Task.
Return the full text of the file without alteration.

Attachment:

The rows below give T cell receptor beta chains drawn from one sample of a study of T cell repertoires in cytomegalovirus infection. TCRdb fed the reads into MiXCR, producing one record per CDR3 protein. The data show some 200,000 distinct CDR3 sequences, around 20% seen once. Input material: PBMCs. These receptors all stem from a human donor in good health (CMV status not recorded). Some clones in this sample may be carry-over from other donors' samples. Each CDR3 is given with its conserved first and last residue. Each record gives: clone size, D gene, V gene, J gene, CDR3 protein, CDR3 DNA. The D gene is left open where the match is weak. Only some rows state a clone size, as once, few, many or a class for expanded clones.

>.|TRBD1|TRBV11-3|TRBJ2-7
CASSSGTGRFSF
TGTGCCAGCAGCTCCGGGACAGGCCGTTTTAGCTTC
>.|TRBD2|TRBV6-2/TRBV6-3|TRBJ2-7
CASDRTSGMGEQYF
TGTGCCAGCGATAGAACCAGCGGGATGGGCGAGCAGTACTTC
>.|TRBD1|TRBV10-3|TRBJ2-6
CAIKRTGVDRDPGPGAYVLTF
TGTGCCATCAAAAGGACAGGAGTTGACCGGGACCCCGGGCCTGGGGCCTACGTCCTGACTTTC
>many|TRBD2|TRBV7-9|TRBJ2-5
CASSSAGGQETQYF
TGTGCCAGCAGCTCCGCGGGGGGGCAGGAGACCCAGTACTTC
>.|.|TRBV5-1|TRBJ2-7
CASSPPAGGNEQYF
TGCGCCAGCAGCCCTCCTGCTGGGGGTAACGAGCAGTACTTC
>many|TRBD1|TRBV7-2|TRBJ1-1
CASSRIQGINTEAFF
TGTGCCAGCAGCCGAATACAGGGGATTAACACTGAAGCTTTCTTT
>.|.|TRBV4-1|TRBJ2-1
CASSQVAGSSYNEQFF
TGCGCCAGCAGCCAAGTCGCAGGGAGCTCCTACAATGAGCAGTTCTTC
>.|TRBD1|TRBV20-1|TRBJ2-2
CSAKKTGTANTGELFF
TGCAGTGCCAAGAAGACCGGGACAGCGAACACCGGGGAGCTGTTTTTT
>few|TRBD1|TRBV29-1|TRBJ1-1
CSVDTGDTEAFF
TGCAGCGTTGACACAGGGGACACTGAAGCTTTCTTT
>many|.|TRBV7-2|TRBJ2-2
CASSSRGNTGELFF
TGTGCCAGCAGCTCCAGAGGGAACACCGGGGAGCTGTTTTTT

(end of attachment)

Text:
The rows below give T cell receptor beta chains drawn from one sample of a study of T cell repertoires in cytomegalovirus infection. TCRdb fed the reads into MiXCR, producing one record per CDR3 protein. The data show some 200,000 distinct CDR3 sequences, around 20% seen once. Input material: PBMCs. These receptors all stem from a human donor in good health (CMV status not recorded). Some clones in this sample may be carry-over from other donors' samples. Each CDR3 is given with its conserved first and last residue. Each record gives: clone size, D gene, V gene, J gene, CDR3 protein, CDR3 DNA. The D gene is left open where the match is weak. Only some rows state a clone size, as once, few, many or a class for expanded clones.

>.|TRBD1|TRBV11-3|TRBJ2-7
CASSSGTGRFSF
TGTGCCAGCAGCTCCGGGACAGGCCGTTTTAGCTTC
>.|TRBD2|TRBV6-2/TRBV6-3|TRBJ2-7
CASDRTSGMGEQYF
TGTGCCAGCGATAGAACCAGCGGGATGGGCGAGCAGTACTTC
>.|TRBD1|TRBV10-3|TRBJ2-6
CAIKRTGVDRDPGPGAYVLTF
TGTGCCATCAAAAGGACAGGAGTTGACCGGGACCCCGGGCCTGGGGCCTACGTCCTGACTTTC
>many|TRBD2|TRBV7-9|TRBJ2-5
CASSSAGGQETQYF
TGTGCCAGCAGCTCCGCGGGGGGGCAGGAGACCCAGTACTTC
>.|.|TRBV5-1|TRBJ2-7
CASSPPAGGNEQYF
TGCGCCAGCAGCCCTCCTGCTGGGGGTAACGAGCAGTACTTC
>many|TRBD1|TRBV7-2|TRBJ1-1
CASSRIQGINTEAFF
TGTGCCAGCAGCCGAATACAGGGGATTAACACTGAAGCTTTCTTT
>.|.|TRBV4-1|TRBJ2-1
CASSQVAGSSYNEQFF
TGCGCCAGCAGCCAAGTCGCAGGGAGCTCCTACAATGAGCAGTTCTTC
>.|TRBD1|TRBV20-1|TRBJ2-2
CSAKKTGTANTGELFF
TGCAGTGCCAAGAAGACCGGGACAGCGAACACCGGGGAGCTGTTTTTT
>few|TRBD1|TRBV29-1|TRBJ1-1
CSVDTGDTEAFF
TGCAGCGTTGACACAGGGGACACTGAAGCTTTCTTT
>many|.|TRBV7-2|TRBJ2-2
CASSSRGNTGELFF
TGTGCCAGCAGCTCCAGAGGGAACACCGGGGAGCTGTTTTTT